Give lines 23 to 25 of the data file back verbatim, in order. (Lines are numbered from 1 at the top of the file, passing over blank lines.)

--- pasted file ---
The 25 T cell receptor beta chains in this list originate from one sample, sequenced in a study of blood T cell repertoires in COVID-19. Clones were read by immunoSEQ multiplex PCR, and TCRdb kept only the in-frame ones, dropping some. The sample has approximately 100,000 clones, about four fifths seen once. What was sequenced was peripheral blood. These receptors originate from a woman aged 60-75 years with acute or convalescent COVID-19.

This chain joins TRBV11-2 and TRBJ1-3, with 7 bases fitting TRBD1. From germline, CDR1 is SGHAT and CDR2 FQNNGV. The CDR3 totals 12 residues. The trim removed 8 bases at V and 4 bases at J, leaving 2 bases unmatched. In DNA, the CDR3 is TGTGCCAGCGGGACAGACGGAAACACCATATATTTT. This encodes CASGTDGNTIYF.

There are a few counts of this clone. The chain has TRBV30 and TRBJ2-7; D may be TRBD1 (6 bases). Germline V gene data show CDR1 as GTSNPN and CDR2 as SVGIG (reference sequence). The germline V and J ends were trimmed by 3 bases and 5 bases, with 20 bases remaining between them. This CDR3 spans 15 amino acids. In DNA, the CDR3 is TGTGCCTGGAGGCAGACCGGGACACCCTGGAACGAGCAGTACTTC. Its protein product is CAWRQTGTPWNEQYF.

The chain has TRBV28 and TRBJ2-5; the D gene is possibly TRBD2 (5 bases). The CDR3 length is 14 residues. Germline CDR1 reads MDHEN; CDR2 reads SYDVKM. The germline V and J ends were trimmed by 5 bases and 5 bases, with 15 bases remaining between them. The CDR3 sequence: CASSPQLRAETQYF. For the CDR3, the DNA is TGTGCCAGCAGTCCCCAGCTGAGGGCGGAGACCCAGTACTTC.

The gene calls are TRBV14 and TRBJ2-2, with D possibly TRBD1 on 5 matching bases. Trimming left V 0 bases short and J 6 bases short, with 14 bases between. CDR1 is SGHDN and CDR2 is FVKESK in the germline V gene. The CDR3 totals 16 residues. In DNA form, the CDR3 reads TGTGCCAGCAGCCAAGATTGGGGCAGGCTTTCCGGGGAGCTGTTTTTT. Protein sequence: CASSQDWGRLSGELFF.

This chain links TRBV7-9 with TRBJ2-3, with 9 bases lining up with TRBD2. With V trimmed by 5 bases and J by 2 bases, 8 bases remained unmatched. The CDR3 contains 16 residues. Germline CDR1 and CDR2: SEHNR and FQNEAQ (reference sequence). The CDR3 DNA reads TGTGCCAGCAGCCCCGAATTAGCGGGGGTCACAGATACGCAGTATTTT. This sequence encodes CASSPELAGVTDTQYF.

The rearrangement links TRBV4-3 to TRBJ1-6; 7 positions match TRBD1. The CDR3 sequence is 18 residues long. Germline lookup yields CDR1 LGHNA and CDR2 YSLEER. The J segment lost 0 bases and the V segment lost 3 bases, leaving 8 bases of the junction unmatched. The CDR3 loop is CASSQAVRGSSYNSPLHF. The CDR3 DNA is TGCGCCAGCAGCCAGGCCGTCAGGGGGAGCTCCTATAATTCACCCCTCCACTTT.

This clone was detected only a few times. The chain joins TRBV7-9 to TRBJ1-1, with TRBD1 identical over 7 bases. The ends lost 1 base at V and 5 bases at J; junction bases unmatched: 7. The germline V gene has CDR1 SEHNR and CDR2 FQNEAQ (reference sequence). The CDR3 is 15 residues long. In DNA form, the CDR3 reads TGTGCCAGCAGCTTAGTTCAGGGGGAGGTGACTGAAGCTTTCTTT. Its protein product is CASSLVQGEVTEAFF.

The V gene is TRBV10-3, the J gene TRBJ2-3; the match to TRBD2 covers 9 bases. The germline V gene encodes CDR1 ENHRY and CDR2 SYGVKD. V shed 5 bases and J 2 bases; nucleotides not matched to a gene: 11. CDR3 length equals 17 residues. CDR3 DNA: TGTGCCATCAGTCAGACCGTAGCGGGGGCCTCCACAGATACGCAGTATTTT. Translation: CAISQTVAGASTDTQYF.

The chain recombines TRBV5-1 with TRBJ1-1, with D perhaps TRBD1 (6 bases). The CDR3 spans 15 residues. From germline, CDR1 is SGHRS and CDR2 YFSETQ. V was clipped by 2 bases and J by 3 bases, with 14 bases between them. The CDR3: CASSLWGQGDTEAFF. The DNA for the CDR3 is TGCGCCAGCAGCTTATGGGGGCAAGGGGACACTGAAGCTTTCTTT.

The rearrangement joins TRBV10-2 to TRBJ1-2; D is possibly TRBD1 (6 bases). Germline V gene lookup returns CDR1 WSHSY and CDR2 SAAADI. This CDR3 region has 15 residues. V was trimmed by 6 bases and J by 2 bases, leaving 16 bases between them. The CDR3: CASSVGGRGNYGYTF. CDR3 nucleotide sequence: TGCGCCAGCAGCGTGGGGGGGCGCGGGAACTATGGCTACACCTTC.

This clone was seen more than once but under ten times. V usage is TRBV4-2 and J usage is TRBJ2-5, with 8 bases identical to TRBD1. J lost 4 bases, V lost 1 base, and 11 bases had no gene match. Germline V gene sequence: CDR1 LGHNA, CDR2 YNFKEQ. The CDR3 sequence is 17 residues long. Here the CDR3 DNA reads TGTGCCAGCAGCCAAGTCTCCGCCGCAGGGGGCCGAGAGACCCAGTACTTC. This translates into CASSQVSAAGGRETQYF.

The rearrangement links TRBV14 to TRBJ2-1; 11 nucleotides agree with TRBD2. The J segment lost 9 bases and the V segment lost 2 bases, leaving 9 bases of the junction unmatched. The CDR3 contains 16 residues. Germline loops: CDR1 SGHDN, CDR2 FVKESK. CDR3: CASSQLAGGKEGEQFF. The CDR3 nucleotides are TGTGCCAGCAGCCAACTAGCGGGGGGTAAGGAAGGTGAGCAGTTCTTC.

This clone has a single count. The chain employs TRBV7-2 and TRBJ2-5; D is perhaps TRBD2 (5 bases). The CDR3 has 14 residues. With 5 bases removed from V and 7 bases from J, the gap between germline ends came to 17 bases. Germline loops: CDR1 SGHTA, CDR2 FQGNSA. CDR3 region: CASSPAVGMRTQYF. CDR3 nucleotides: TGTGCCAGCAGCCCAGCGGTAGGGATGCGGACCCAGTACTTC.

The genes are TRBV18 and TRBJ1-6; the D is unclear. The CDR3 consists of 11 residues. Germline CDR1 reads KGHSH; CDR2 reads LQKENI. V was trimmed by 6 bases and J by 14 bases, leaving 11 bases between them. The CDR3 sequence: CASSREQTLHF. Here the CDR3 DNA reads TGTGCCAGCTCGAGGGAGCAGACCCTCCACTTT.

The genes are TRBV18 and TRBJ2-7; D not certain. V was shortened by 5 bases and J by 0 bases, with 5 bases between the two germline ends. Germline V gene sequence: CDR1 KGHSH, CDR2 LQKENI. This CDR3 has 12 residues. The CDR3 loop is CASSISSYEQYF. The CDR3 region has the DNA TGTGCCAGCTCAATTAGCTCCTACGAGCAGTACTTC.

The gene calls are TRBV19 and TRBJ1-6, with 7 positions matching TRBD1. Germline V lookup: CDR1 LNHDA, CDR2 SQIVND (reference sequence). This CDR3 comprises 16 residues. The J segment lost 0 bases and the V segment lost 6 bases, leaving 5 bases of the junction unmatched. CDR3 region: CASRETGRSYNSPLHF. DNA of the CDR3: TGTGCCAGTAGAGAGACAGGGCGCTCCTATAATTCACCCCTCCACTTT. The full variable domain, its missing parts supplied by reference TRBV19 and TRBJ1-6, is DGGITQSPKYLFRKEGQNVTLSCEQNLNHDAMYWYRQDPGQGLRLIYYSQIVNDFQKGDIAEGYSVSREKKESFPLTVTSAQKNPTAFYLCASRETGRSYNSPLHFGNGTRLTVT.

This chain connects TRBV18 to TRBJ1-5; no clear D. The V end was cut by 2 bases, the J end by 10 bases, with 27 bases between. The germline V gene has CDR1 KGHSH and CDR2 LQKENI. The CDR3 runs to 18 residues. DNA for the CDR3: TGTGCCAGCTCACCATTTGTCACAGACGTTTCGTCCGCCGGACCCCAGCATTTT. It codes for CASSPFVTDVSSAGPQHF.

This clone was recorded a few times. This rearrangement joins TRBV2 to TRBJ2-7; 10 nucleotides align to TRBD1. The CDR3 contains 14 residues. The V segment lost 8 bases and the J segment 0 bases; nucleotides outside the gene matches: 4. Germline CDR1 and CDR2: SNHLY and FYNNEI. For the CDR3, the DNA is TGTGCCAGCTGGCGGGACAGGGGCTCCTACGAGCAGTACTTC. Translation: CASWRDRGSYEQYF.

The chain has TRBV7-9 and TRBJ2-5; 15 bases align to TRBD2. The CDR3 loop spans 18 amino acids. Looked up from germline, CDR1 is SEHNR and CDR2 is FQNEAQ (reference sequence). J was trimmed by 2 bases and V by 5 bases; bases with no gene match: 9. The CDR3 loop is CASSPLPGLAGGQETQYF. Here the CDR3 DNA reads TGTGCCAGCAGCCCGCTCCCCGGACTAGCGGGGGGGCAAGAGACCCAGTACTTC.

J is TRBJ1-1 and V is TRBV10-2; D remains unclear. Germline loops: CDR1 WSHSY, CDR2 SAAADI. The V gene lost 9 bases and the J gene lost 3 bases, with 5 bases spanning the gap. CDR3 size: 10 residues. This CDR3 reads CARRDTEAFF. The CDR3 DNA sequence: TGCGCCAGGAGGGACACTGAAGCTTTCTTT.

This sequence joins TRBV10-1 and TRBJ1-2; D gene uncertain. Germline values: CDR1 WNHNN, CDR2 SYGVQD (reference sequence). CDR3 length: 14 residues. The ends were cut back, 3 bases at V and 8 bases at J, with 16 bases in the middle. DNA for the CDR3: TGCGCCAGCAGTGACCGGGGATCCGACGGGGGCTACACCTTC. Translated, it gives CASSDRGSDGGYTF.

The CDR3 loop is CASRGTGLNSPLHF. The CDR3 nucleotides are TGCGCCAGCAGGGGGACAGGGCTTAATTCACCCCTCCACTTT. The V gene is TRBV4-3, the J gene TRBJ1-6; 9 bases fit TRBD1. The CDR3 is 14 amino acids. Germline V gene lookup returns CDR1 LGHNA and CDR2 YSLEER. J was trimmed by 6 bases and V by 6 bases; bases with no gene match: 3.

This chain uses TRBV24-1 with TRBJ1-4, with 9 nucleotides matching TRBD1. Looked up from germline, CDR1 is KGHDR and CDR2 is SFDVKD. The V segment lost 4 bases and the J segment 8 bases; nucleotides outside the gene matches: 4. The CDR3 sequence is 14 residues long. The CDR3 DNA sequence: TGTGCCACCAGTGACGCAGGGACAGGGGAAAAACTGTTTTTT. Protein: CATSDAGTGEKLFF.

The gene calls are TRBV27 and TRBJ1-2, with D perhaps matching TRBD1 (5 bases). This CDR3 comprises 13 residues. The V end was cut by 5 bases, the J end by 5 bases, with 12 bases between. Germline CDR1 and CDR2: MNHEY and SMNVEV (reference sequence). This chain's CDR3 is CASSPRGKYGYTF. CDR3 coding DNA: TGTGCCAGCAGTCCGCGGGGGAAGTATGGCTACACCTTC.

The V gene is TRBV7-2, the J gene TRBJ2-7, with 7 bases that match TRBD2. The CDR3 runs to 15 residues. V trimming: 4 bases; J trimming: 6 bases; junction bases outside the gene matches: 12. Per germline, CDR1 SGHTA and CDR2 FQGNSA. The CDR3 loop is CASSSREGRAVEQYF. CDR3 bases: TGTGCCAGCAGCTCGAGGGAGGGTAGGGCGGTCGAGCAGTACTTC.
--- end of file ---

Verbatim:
The CDR3 loop is CASRGTGLNSPLHF. The CDR3 nucleotides are TGCGCCAGCAGGGGGACAGGGCTTAATTCACCCCTCCACTTT. The V gene is TRBV4-3, the J gene TRBJ1-6; 9 bases fit TRBD1. The CDR3 is 14 amino acids. Germline V gene lookup returns CDR1 LGHNA and CDR2 YSLEER. J was trimmed by 6 bases and V by 6 bases; bases with no gene match: 3.

This chain uses TRBV24-1 with TRBJ1-4, with 9 nucleotides matching TRBD1. Looked up from germline, CDR1 is KGHDR and CDR2 is SFDVKD. The V segment lost 4 bases and the J segment 8 bases; nucleotides outside the gene matches: 4. The CDR3 sequence is 14 residues long. The CDR3 DNA sequence: TGTGCCACCAGTGACGCAGGGACAGGGGAAAAACTGTTTTTT. Protein: CATSDAGTGEKLFF.

The gene calls are TRBV27 and TRBJ1-2, with D perhaps matching TRBD1 (5 bases). This CDR3 comprises 13 residues. The V end was cut by 5 bases, the J end by 5 bases, with 12 bases between. Germline CDR1 and CDR2: MNHEY and SMNVEV (reference sequence). This chain's CDR3 is CASSPRGKYGYTF. CDR3 coding DNA: TGTGCCAGCAGTCCGCGGGGGAAGTATGGCTACACCTTC.